Add in a tight chassis, and there’s plenty for a driver to enjoy as we tackle the tight, tree-lined roads of the Adelaide Hills on our way through Kersbrook, Williamstown, and leafy Lyndoch on the way to Vine Vale – the Barossa’s smallest appellation, just outside Tanunda – where Rusden is located.
BRINGING THE CORK (AND THE MX-30) BACK TO THE WINE COUNTRY
Sat on 40 acres of sandy soil bought by Christine and Dennis Canute in 1979, today it is run by their son, Christian, who became its Winemaker in 1997, after stints at other wineries locally and overseas.
Having primarily trained at nearby Rockford Wines – where the approach was so traditional that “if you rode a horse to work, you’d have actually believed you were in the 1800s” – the more traditional winemaking methods had always fascinated Christian, leading him to spend time in places such as France, exploring the properly old ways of doing things.
“All the best wines I’ve ever had were under cork,” says Christian, who, after making the move to Stelvin lids was dissatisfied with the results and made a big push back to cork in the 2000s.
Rusden’s grapes are allowed to open ferment, to develop resilience to oxygen, allowing the wine to age better. Plus, with the limited access to oxygen a cork allows, it helps continue the process of ageing once the wine is in the bottle.
Having used NDTech corks for four vintages, Sales and Marketing Manager Craig Phillips admits it’s been a costly exercise, at $1.50 per bottle, but it’s one that benefits the end product. In the past, Rusden found its traditionally sealed wines would be corked at a rate of around one bottle in every three dozen. Now, it’s none.
Christian is highly enthused about the NDTech stoppers, colourfully describing them as “[expletive deleted] awesome”.
The move back to cork does shock some customers – Rusden has started handing out branded corkscrews at its cellar door – but it’s an important part of how things are done at a winery that wants to be known for both a traditional and sustainable approach.
“It’s just the right thing to do, and it’s the right thing to do for the wines,” says Christian.
HISTORY AND FUTURE IN ONE
Mazda has more than a bit of history with cork, too, although it’s not widely known. The company was originally founded as Toyo Cork Kogyo in 1920, which, as you might have guessed, was a cork manufacturer. It wasn’t until 1931 that it began producing the vehicles that spawned the Mazda name we know today.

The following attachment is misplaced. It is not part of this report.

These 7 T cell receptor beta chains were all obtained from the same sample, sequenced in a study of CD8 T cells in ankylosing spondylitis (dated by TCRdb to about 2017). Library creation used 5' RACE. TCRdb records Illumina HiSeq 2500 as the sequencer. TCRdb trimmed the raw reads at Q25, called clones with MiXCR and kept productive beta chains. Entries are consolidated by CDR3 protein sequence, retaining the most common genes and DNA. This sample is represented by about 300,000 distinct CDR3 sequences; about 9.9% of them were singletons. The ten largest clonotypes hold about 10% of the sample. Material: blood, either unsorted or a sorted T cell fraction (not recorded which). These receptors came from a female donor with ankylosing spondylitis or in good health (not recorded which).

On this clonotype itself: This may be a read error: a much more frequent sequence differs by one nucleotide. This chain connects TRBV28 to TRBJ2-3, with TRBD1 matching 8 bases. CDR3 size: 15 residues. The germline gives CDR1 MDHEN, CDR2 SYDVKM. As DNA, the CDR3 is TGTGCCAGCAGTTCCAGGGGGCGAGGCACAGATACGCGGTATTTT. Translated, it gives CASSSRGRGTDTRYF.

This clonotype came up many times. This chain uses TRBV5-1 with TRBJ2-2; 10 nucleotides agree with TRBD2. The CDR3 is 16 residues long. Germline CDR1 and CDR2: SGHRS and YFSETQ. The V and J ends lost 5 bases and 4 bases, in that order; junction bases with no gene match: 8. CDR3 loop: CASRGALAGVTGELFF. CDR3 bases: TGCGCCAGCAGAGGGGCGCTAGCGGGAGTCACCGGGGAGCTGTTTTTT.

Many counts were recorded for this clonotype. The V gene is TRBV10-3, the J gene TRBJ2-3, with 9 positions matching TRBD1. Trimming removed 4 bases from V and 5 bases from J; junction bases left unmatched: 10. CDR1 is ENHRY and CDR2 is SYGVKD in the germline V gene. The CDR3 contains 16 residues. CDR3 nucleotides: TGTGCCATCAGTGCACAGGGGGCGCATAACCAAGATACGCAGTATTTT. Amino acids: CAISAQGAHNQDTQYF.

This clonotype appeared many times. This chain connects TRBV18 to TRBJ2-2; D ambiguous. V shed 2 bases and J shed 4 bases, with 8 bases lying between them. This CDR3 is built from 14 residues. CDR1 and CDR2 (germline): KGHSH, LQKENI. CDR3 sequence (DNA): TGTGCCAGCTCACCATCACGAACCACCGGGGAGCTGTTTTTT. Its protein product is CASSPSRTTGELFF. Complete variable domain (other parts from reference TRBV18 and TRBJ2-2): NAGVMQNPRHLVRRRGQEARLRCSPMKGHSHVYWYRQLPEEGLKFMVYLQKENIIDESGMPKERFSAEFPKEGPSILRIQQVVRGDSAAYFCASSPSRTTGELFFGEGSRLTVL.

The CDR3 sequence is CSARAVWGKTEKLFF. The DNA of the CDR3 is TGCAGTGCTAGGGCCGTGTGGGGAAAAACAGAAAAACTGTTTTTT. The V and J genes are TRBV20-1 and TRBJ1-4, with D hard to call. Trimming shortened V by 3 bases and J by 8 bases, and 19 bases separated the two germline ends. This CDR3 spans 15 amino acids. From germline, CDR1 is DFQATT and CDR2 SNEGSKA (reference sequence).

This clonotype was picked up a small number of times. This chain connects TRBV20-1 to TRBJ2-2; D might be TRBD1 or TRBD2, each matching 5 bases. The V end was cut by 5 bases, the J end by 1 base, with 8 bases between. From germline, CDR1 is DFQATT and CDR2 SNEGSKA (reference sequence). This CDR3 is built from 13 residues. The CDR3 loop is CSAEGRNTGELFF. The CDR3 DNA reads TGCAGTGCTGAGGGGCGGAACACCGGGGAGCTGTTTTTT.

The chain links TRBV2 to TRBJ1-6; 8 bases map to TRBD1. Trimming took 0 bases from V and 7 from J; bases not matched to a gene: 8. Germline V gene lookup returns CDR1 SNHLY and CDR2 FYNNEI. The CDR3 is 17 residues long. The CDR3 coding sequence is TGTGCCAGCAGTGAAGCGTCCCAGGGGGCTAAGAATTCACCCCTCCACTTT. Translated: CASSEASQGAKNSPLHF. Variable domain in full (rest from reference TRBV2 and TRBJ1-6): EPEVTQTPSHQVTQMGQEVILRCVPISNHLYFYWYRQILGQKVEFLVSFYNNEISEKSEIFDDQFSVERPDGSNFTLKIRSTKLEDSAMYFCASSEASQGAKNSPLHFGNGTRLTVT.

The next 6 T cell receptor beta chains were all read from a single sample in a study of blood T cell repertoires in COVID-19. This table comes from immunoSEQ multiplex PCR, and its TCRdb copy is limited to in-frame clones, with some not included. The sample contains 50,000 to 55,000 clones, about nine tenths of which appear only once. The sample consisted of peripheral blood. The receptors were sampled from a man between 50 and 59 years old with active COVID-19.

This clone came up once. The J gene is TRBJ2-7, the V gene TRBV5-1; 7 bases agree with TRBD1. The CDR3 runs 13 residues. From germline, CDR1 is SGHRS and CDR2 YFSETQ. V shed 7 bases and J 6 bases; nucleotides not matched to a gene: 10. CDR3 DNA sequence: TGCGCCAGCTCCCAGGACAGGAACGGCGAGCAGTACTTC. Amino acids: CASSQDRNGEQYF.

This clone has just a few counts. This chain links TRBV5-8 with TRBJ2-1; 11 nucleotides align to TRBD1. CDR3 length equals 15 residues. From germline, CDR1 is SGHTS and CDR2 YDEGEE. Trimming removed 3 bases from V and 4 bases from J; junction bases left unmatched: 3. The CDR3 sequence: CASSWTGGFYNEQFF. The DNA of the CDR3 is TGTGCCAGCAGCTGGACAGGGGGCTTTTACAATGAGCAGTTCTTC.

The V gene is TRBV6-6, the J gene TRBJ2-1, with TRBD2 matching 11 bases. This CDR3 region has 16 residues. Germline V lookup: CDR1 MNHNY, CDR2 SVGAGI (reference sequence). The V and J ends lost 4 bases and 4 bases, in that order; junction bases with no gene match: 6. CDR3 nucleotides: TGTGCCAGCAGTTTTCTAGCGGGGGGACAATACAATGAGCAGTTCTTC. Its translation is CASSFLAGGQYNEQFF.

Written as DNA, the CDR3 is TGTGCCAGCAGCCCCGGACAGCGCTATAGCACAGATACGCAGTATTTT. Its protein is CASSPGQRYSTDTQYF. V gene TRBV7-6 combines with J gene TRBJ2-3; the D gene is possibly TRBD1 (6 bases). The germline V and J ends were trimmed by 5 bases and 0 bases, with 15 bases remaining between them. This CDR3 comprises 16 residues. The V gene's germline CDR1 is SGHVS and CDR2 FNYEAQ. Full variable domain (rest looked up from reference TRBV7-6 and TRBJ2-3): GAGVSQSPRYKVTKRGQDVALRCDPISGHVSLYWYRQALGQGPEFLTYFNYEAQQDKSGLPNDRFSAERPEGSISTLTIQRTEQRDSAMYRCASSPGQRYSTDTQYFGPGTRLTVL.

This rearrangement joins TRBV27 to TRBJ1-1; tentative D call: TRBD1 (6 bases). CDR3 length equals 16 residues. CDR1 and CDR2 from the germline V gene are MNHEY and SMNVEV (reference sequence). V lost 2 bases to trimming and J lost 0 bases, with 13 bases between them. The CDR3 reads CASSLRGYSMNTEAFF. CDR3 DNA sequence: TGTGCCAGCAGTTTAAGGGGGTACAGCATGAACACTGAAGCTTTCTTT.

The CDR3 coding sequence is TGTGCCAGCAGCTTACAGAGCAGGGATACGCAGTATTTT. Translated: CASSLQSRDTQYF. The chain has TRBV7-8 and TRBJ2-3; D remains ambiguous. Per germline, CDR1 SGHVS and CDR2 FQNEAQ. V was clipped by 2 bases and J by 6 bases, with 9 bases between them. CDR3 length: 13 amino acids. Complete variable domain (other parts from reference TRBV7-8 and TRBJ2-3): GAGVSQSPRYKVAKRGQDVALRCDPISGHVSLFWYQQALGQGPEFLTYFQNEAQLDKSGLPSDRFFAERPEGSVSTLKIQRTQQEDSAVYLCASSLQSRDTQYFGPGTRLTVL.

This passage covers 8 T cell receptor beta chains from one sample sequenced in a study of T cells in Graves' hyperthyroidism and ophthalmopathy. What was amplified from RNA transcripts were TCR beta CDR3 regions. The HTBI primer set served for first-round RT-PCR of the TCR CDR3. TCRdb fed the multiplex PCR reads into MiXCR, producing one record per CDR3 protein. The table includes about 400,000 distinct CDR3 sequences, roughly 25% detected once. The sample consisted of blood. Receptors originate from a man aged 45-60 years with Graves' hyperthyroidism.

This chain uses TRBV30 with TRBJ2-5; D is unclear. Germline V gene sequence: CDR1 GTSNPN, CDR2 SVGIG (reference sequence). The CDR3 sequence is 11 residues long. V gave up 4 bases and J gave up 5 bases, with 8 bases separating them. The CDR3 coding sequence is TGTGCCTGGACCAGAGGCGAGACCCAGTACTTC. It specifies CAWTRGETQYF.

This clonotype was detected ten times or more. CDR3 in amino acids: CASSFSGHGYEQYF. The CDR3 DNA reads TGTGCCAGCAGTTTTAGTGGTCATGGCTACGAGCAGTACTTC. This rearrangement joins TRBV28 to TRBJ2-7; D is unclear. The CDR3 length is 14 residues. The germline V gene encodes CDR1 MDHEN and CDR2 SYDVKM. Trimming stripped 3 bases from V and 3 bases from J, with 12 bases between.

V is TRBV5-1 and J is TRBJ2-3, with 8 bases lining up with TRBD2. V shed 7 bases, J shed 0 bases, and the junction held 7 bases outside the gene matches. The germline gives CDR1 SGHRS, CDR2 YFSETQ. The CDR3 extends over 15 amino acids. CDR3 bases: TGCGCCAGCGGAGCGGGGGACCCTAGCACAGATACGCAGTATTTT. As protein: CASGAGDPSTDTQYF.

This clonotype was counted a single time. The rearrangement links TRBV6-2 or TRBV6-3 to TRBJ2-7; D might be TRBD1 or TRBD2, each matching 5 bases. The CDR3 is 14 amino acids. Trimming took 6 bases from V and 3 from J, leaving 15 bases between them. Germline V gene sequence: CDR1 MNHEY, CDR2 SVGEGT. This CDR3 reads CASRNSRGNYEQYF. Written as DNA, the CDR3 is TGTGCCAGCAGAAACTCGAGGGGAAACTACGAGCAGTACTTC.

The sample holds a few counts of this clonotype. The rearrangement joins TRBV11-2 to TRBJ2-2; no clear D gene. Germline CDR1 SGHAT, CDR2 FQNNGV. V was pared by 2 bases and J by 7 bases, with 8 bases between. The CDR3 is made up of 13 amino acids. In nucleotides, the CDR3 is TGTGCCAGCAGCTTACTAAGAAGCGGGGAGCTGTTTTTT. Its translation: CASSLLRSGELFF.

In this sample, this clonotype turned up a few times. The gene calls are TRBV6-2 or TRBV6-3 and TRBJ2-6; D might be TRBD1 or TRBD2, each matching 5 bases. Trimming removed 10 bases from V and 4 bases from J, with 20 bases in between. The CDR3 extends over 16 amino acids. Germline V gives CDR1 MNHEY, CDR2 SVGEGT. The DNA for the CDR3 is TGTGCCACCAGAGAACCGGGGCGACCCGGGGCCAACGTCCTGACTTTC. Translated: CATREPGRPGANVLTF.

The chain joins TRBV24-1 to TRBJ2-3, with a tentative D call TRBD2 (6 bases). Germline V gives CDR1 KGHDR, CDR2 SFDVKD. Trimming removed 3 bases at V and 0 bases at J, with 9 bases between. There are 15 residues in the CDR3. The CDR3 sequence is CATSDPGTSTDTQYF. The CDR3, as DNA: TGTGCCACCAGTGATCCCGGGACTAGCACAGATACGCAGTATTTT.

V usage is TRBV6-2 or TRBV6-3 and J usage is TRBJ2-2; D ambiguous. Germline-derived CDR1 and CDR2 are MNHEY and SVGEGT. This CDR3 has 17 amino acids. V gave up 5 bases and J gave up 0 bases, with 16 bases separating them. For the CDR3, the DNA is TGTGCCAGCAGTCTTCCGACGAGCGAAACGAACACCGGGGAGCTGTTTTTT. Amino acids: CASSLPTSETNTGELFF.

In a nice touch of tradition, the cork interior material for the MX-30 was developed with suppliers associated with the original business over a century ago.
The panels are made from the bark of the cork oak tree and measures are in place to ensure that the source is not over-harvested. A nine-year growing cycle ensures the trees, largely located in Portugal and Spain — countries with a long and proud history in producing cork for the world’s wine bottles — can live for around 200 years, while producing 18 harvests.
Sustainability, clearly, is what using cork in the MX-30 is all about.
As someone who loves the texture of cork, Rusden’s Craig Phillips was blown away by the MX-30’s floating cork console, while Christian, who even has a few Mazdas in the family garage, proclaimed it “better than any wood-grain.”
They also offered to plug us in for a recharge, although we were only part way through our MX-30’s 220km of range, but we set off in search of a 50kW fast charger instead, which will refill the MX-30's battery from 20 to 80 percent in just 36 minutes – perfect for getting you back on your way after a quick coffee break.
After all we’d learned about cork, and its various uses, it was time to park the silent and smooth-running Mazda and road test some Rusden wines instead, just to be sure they’re right about this whole cork thing.